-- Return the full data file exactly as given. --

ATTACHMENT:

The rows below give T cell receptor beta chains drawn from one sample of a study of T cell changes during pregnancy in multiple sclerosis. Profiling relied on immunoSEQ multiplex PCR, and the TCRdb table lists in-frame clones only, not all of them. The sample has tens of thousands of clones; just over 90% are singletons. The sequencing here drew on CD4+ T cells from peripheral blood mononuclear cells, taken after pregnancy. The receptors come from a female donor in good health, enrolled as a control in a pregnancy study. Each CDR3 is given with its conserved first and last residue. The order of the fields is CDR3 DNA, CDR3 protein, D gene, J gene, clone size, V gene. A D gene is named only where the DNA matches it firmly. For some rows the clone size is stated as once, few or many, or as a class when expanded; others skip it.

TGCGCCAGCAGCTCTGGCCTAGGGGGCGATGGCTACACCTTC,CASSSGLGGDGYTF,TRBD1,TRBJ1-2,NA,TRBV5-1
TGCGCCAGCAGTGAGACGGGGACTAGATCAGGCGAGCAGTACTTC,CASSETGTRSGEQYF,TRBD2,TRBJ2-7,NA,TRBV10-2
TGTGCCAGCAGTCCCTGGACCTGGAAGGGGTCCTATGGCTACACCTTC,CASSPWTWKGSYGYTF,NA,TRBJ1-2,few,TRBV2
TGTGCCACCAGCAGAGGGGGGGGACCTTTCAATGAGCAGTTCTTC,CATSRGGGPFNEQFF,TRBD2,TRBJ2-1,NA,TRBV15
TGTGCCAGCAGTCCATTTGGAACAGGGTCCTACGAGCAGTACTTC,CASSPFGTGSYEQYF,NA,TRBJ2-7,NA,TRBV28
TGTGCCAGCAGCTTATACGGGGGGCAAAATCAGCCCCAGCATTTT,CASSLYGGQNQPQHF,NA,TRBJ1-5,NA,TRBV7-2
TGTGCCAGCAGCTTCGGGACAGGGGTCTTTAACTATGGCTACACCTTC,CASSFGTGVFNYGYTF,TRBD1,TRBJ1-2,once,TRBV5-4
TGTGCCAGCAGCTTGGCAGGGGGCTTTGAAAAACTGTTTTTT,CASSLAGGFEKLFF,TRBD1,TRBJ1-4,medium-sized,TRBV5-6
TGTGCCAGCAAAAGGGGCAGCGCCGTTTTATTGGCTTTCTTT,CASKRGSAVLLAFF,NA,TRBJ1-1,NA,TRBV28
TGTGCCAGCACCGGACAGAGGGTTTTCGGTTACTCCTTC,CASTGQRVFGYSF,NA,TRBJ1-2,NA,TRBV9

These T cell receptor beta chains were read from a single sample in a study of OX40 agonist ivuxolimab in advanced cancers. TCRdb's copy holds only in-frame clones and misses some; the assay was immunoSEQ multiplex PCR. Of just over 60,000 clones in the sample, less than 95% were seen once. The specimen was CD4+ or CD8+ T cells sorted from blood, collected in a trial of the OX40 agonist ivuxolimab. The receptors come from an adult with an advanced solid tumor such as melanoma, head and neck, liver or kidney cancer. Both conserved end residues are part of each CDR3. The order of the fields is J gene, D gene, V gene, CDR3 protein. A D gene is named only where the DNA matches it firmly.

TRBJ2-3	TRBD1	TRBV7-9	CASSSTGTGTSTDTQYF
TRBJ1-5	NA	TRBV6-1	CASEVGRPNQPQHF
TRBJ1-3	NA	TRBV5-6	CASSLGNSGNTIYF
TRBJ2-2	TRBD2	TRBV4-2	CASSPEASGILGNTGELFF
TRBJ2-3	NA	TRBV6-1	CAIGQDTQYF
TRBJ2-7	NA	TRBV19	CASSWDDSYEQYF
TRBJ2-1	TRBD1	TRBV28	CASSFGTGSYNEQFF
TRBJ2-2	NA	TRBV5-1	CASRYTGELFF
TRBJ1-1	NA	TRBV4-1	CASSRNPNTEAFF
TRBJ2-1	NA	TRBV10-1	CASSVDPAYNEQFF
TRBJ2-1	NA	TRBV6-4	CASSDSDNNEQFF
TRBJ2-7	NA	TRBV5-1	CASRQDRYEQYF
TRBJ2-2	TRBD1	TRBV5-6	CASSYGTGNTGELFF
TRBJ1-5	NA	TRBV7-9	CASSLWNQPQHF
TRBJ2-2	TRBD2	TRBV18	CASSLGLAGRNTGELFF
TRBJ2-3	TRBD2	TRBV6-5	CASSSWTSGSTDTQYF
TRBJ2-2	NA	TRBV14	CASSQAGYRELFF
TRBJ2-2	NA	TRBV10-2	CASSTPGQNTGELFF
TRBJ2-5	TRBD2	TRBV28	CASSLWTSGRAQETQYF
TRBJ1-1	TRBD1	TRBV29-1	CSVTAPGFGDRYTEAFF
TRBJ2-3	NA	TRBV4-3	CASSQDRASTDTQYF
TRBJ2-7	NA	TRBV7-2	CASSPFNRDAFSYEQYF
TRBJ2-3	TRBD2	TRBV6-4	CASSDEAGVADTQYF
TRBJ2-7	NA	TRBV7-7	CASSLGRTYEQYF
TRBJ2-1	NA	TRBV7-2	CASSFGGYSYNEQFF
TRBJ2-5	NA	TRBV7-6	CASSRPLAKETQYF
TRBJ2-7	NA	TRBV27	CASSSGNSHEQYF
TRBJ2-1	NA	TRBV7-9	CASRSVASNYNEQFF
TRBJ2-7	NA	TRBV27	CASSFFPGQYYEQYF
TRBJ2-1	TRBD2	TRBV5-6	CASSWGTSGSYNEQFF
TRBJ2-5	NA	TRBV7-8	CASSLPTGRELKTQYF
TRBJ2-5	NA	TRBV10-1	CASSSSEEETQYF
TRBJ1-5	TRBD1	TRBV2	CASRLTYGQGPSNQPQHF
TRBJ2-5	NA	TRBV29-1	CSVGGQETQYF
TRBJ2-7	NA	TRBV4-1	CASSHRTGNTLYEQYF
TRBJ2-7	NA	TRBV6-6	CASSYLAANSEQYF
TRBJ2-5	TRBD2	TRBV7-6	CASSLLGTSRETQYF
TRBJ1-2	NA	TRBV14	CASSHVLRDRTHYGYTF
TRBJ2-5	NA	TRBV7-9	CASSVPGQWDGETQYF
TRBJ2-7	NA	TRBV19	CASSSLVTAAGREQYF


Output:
The rows below give T cell receptor beta chains drawn from one sample of a study of T cell changes during pregnancy in multiple sclerosis. Profiling relied on immunoSEQ multiplex PCR, and the TCRdb table lists in-frame clones only, not all of them. The sample has tens of thousands of clones; just over 90% are singletons. The sequencing here drew on CD4+ T cells from peripheral blood mononuclear cells, taken after pregnancy. The receptors come from a female donor in good health, enrolled as a control in a pregnancy study. Each CDR3 is given with its conserved first and last residue. The order of the fields is CDR3 DNA, CDR3 protein, D gene, J gene, clone size, V gene. A D gene is named only where the DNA matches it firmly. For some rows the clone size is stated as once, few or many, or as a class when expanded; others skip it.

TGCGCCAGCAGCTCTGGCCTAGGGGGCGATGGCTACACCTTC,CASSSGLGGDGYTF,TRBD1,TRBJ1-2,NA,TRBV5-1
TGCGCCAGCAGTGAGACGGGGACTAGATCAGGCGAGCAGTACTTC,CASSETGTRSGEQYF,TRBD2,TRBJ2-7,NA,TRBV10-2
TGTGCCAGCAGTCCCTGGACCTGGAAGGGGTCCTATGGCTACACCTTC,CASSPWTWKGSYGYTF,NA,TRBJ1-2,few,TRBV2
TGTGCCACCAGCAGAGGGGGGGGACCTTTCAATGAGCAGTTCTTC,CATSRGGGPFNEQFF,TRBD2,TRBJ2-1,NA,TRBV15
TGTGCCAGCAGTCCATTTGGAACAGGGTCCTACGAGCAGTACTTC,CASSPFGTGSYEQYF,NA,TRBJ2-7,NA,TRBV28
TGTGCCAGCAGCTTATACGGGGGGCAAAATCAGCCCCAGCATTTT,CASSLYGGQNQPQHF,NA,TRBJ1-5,NA,TRBV7-2
TGTGCCAGCAGCTTCGGGACAGGGGTCTTTAACTATGGCTACACCTTC,CASSFGTGVFNYGYTF,TRBD1,TRBJ1-2,once,TRBV5-4
TGTGCCAGCAGCTTGGCAGGGGGCTTTGAAAAACTGTTTTTT,CASSLAGGFEKLFF,TRBD1,TRBJ1-4,medium-sized,TRBV5-6
TGTGCCAGCAAAAGGGGCAGCGCCGTTTTATTGGCTTTCTTT,CASKRGSAVLLAFF,NA,TRBJ1-1,NA,TRBV28
TGTGCCAGCACCGGACAGAGGGTTTTCGGTTACTCCTTC,CASTGQRVFGYSF,NA,TRBJ1-2,NA,TRBV9

These T cell receptor beta chains were read from a single sample in a study of OX40 agonist ivuxolimab in advanced cancers. TCRdb's copy holds only in-frame clones and misses some; the assay was immunoSEQ multiplex PCR. Of just over 60,000 clones in the sample, less than 95% were seen once. The specimen was CD4+ or CD8+ T cells sorted from blood, collected in a trial of the OX40 agonist ivuxolimab. The receptors come from an adult with an advanced solid tumor such as melanoma, head and neck, liver or kidney cancer. Both conserved end residues are part of each CDR3. The order of the fields is J gene, D gene, V gene, CDR3 protein. A D gene is named only where the DNA matches it firmly.

TRBJ2-3	TRBD1	TRBV7-9	CASSSTGTGTSTDTQYF
TRBJ1-5	NA	TRBV6-1	CASEVGRPNQPQHF
TRBJ1-3	NA	TRBV5-6	CASSLGNSGNTIYF
TRBJ2-2	TRBD2	TRBV4-2	CASSPEASGILGNTGELFF
TRBJ2-3	NA	TRBV6-1	CAIGQDTQYF
TRBJ2-7	NA	TRBV19	CASSWDDSYEQYF
TRBJ2-1	TRBD1	TRBV28	CASSFGTGSYNEQFF
TRBJ2-2	NA	TRBV5-1	CASRYTGELFF
TRBJ1-1	NA	TRBV4-1	CASSRNPNTEAFF
TRBJ2-1	NA	TRBV10-1	CASSVDPAYNEQFF
TRBJ2-1	NA	TRBV6-4	CASSDSDNNEQFF
TRBJ2-7	NA	TRBV5-1	CASRQDRYEQYF
TRBJ2-2	TRBD1	TRBV5-6	CASSYGTGNTGELFF
TRBJ1-5	NA	TRBV7-9	CASSLWNQPQHF
TRBJ2-2	TRBD2	TRBV18	CASSLGLAGRNTGELFF
TRBJ2-3	TRBD2	TRBV6-5	CASSSWTSGSTDTQYF
TRBJ2-2	NA	TRBV14	CASSQAGYRELFF
TRBJ2-2	NA	TRBV10-2	CASSTPGQNTGELFF
TRBJ2-5	TRBD2	TRBV28	CASSLWTSGRAQETQYF
TRBJ1-1	TRBD1	TRBV29-1	CSVTAPGFGDRYTEAFF
TRBJ2-3	NA	TRBV4-3	CASSQDRASTDTQYF
TRBJ2-7	NA	TRBV7-2	CASSPFNRDAFSYEQYF
TRBJ2-3	TRBD2	TRBV6-4	CASSDEAGVADTQYF
TRBJ2-7	NA	TRBV7-7	CASSLGRTYEQYF
TRBJ2-1	NA	TRBV7-2	CASSFGGYSYNEQFF
TRBJ2-5	NA	TRBV7-6	CASSRPLAKETQYF
TRBJ2-7	NA	TRBV27	CASSSGNSHEQYF
TRBJ2-1	NA	TRBV7-9	CASRSVASNYNEQFF
TRBJ2-7	NA	TRBV27	CASSFFPGQYYEQYF
TRBJ2-1	TRBD2	TRBV5-6	CASSWGTSGSYNEQFF
TRBJ2-5	NA	TRBV7-8	CASSLPTGRELKTQYF
TRBJ2-5	NA	TRBV10-1	CASSSSEEETQYF
TRBJ1-5	TRBD1	TRBV2	CASRLTYGQGPSNQPQHF
TRBJ2-5	NA	TRBV29-1	CSVGGQETQYF
TRBJ2-7	NA	TRBV4-1	CASSHRTGNTLYEQYF
TRBJ2-7	NA	TRBV6-6	CASSYLAANSEQYF
TRBJ2-5	TRBD2	TRBV7-6	CASSLLGTSRETQYF
TRBJ1-2	NA	TRBV14	CASSHVLRDRTHYGYTF
TRBJ2-5	NA	TRBV7-9	CASSVPGQWDGETQYF
TRBJ2-7	NA	TRBV19	CASSSLVTAAGREQYF